Saturday, March 12, 2011

Permaculture Pruning: Lesson Three

'Momma Red' proves that when the books tell you
a red delicious is supposed to make a good central
leader the tree may not agree. You have to be
willing to accept what the tree gives you.

The primary purpose of planting a fruit tree is to get fruit. This sounds simple, but most of the fruit trees I pass on the road are neglected, almost as a ritual. One of the biggest areas of neglect is in pruning.

Either people don't prune at all, prune once every five to ten years, or prune with reckless abandon with no idea of what they are doing. Of these three methods, I would rather see no pruning because when I'm called in to fix the tree, I can turn to what nature provided rather than what man mangled.

The decision of how you prune starts when you decide to buy a fruit tree. By the time you've bought the tree you already have to know if you have room for the tree you are getting. This includes height, width, and avoiding incompatible obstacles like the children's sandbox or your spouse's favorite rose.

And then there is the fruit. How do you prune for the best fruit? There are three widely used forms for raising temperate fruit. They do not cover all possibilities, but they are great tools for getting most jobs done.

Open Center This is my favorite because it can be used for many types of trees and because it is easy for me to climb and pick fruit. An open center tree is formed like a wide bowl or vase with the main branches coming out of the trunk anywhere from one foot up to about four feet up, pointing in different directions.

Usually four main, or scaffold, limbs are recommended, but I vary between three and five depending on what the tree gives me. 

If the type of tree is well suited to this form it will be easy to prune each year. Fruits that take well to open center pruning are: almond, apples (most), apricot, cherry (pie), fig, nectarine, peach, and plum (Japanese).

A nice open center prune job.
Top view of the above tree. Note the small fifth
scaffold limb. It fills a spot that the older limbs
were never able to use.

Central Leader This is what we think of as a 'classic tree'. It has a trunk that runs from bottom to top with scaffold limbs popping out in all directions from about three or four feet from the ground to nearly the top of the trunk.

The central leader form is often used for big fruit and nut trees that can not harvested from the ground. It is also used for shorter trees that have strong vertical growth, like pears.

Trees that do well trained to a central leader are: apples (red delicious, jonathan), butternut, cherry (all), chestnut, filbert and hazelnut, pear, pecan, and walnut (black and English).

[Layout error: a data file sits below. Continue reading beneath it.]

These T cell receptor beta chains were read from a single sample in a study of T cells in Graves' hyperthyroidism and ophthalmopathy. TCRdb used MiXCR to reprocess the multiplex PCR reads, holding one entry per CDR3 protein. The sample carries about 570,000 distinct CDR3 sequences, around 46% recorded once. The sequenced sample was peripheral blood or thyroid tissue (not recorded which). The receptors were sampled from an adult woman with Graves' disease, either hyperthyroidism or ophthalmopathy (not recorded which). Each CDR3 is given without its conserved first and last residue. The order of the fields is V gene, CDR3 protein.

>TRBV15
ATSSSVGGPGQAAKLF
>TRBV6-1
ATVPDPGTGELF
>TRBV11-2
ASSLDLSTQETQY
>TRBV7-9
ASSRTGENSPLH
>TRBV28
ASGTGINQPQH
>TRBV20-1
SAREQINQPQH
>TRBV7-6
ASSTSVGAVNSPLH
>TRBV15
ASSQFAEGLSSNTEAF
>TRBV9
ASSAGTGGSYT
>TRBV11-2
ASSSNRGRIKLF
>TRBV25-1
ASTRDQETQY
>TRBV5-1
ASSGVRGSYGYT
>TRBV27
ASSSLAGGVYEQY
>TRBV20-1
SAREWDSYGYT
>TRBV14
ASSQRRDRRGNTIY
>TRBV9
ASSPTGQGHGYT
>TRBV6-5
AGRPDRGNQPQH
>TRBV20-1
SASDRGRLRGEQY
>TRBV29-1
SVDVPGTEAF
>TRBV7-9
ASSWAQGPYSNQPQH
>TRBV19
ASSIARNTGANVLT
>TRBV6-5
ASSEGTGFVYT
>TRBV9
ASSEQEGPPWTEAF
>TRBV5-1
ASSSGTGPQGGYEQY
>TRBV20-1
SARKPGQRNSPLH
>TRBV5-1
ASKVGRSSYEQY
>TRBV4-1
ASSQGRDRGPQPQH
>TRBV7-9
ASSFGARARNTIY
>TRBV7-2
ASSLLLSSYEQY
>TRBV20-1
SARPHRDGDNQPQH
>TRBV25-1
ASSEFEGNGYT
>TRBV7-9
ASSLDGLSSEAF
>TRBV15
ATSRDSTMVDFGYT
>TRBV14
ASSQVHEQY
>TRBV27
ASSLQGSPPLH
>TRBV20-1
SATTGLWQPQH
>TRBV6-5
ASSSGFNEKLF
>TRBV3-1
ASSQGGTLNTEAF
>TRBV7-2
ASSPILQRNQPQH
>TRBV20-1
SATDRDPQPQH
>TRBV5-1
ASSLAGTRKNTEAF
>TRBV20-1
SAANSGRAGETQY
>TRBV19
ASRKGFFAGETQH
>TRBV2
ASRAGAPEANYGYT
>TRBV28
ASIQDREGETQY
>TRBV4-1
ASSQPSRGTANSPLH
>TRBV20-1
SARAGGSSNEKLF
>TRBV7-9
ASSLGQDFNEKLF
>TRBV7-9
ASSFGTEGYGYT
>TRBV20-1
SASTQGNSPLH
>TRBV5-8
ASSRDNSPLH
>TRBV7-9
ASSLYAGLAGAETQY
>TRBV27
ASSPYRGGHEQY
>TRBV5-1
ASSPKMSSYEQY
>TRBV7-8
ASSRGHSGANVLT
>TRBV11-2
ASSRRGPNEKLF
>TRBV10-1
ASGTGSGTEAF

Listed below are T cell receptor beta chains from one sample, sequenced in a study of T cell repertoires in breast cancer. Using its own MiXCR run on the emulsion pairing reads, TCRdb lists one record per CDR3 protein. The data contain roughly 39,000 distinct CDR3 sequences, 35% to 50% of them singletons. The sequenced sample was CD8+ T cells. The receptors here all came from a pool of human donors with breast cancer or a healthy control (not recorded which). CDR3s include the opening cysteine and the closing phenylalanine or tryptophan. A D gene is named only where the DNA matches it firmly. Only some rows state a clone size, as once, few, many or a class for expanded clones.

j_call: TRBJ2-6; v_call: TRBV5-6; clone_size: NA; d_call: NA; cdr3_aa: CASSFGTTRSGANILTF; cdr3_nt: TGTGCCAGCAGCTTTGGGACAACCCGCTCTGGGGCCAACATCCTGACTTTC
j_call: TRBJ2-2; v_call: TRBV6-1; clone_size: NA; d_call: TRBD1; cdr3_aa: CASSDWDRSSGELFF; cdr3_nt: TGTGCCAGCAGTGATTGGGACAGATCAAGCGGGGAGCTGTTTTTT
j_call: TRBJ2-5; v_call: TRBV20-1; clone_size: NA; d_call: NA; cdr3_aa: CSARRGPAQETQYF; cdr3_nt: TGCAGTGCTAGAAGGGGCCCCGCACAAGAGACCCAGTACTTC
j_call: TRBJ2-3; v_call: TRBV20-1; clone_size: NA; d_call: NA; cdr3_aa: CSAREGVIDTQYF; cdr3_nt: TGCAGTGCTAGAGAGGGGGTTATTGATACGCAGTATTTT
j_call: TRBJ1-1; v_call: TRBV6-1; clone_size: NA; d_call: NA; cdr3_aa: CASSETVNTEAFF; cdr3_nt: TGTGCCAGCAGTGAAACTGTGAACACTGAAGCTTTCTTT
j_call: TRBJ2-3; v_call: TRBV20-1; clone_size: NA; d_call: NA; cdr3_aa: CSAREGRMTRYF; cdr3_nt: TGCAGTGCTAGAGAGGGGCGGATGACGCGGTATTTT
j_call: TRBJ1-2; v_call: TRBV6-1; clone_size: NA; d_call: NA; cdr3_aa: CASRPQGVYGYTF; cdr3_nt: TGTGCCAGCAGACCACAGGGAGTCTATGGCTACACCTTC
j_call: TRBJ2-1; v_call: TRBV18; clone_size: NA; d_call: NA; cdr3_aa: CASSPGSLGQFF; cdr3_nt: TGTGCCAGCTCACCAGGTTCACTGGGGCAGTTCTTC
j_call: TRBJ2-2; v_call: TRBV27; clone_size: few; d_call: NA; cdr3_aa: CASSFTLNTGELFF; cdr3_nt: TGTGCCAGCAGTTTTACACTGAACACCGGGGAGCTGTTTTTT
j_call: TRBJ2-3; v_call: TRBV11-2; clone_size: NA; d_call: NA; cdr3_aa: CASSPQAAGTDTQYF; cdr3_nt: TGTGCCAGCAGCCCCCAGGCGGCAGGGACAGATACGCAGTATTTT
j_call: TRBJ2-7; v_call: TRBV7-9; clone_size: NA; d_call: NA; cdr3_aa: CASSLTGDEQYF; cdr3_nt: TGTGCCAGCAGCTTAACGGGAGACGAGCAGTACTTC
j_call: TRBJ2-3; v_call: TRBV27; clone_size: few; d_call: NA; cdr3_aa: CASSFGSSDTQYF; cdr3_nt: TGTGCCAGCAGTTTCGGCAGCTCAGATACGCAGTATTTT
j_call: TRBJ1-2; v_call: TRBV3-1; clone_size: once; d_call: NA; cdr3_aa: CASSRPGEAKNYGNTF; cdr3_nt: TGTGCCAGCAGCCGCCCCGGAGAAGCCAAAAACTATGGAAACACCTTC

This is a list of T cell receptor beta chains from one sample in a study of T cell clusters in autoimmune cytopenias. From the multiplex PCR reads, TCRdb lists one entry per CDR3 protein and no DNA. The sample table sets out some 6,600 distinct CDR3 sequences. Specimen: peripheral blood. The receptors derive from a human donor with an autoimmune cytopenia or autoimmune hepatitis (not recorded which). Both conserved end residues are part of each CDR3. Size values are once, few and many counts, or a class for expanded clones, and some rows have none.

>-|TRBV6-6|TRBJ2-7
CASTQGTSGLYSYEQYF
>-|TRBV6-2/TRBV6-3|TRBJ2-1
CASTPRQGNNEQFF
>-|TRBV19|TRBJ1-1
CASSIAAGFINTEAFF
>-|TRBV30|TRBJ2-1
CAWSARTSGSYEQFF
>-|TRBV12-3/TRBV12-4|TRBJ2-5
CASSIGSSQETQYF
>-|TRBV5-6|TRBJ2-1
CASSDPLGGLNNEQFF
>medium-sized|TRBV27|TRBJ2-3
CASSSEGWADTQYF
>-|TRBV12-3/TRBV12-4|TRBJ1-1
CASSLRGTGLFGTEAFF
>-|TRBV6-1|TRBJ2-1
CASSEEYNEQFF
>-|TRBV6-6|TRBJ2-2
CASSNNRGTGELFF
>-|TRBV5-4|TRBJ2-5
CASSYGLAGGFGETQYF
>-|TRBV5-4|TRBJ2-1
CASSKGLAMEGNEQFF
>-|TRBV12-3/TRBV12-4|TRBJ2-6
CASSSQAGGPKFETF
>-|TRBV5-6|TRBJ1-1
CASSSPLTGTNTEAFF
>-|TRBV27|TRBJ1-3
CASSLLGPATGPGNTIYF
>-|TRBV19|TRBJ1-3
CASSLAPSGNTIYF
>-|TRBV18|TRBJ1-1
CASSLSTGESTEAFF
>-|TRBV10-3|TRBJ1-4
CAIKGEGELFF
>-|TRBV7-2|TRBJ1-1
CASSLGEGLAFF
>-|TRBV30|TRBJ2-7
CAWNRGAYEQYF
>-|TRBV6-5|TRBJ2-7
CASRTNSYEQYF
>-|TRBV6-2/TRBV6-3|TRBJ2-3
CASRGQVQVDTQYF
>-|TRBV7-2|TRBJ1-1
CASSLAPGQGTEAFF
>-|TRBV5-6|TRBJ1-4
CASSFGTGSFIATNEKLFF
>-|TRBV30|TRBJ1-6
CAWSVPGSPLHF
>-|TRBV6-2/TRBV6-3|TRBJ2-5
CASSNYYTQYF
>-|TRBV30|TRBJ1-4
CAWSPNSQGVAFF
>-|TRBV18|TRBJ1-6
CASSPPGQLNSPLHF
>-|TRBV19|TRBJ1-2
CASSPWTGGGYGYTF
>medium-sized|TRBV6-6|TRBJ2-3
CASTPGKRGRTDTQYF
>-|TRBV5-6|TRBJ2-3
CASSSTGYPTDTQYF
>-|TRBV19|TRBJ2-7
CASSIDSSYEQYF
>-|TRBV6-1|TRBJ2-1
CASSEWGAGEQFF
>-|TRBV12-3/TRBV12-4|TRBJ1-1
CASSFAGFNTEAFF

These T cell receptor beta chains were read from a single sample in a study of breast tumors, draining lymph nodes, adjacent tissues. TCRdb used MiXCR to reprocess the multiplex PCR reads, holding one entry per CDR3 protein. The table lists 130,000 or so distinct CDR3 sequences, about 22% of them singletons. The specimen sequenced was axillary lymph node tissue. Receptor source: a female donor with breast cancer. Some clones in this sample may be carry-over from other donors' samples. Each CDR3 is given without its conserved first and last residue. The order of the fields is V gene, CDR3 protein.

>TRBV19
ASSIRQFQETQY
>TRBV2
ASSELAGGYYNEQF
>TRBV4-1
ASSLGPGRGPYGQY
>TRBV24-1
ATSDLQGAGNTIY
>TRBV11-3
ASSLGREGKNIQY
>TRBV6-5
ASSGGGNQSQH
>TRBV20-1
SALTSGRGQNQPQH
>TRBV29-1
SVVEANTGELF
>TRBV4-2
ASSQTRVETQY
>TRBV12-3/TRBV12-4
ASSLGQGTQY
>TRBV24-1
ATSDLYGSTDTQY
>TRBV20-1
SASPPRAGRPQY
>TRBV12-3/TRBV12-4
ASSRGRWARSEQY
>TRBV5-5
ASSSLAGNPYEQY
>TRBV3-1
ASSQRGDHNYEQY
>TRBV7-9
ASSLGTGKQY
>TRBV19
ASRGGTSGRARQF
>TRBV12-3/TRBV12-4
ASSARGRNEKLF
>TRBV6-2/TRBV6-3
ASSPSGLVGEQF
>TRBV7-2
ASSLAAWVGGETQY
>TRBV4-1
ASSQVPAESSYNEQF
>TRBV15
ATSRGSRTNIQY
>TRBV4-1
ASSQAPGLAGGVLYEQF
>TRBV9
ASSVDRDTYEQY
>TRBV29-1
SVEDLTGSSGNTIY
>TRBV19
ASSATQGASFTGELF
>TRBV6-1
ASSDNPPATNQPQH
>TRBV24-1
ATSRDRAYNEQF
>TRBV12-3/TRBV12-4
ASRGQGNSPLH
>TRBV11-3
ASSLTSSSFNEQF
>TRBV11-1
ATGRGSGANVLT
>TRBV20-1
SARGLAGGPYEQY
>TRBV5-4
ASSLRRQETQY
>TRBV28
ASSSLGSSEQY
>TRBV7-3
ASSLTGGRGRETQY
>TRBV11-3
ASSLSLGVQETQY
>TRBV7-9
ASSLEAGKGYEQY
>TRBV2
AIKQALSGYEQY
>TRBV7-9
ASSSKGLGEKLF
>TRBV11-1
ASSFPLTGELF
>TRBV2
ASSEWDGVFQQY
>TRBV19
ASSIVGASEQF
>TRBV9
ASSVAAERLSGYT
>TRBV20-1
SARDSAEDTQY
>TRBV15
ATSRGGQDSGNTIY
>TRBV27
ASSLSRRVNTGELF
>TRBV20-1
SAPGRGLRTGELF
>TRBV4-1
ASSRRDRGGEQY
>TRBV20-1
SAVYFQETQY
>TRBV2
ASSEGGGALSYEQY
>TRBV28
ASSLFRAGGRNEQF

This would be well on its way to a central
leader if it were not sick and dying.

Modified Central Leader This is the same as a central leader, but the limb that is serving as the 'trunk' is cut back somewhat short of its top.

Many years ago when I was just learning pruning, I thought of this as one of the best and most versatile ways to prune a fruit tree. Now, having rarely used it, I wonder if I have learned wisdom, or if I need to rethink some of my pruning.

Trees that do well with a modified central leader are: apple, apricot, cherry, pear, and pistachio.

Other forms that are used, but less thought about are:

Natural Form Citrus and most plums do well with only basic removal of dead, sick, and crossing limbs. 

This plum has done well for most of its life with
little help from me or anyone else. Now that it is
getting older I keep more of an eye out for dead
wood. I take a few live branches mainly to improve
sunlight for the remaining branches.

Multi Leader Service berries, filberts, and other trees that have a natural suckering habitat and no root grafting are usually right at home going somewhat amuck.

Double Leader Some trees are highly susceptible to diseases that are only treatable by removing all the infected wood, plus some. By providing a secondary, smaller leader you provide insurance against a bad infection on either of the leaders. This is my favorite way to prune pears.

Dozens of other systems for pruning fruit trees exist. But this is a solid list of the basic forms for a beginner to learn and the most productive for the average home owner.

1 comment:

  1. Thank You so Much! I have been learning as much as possible and am very happy I found this here!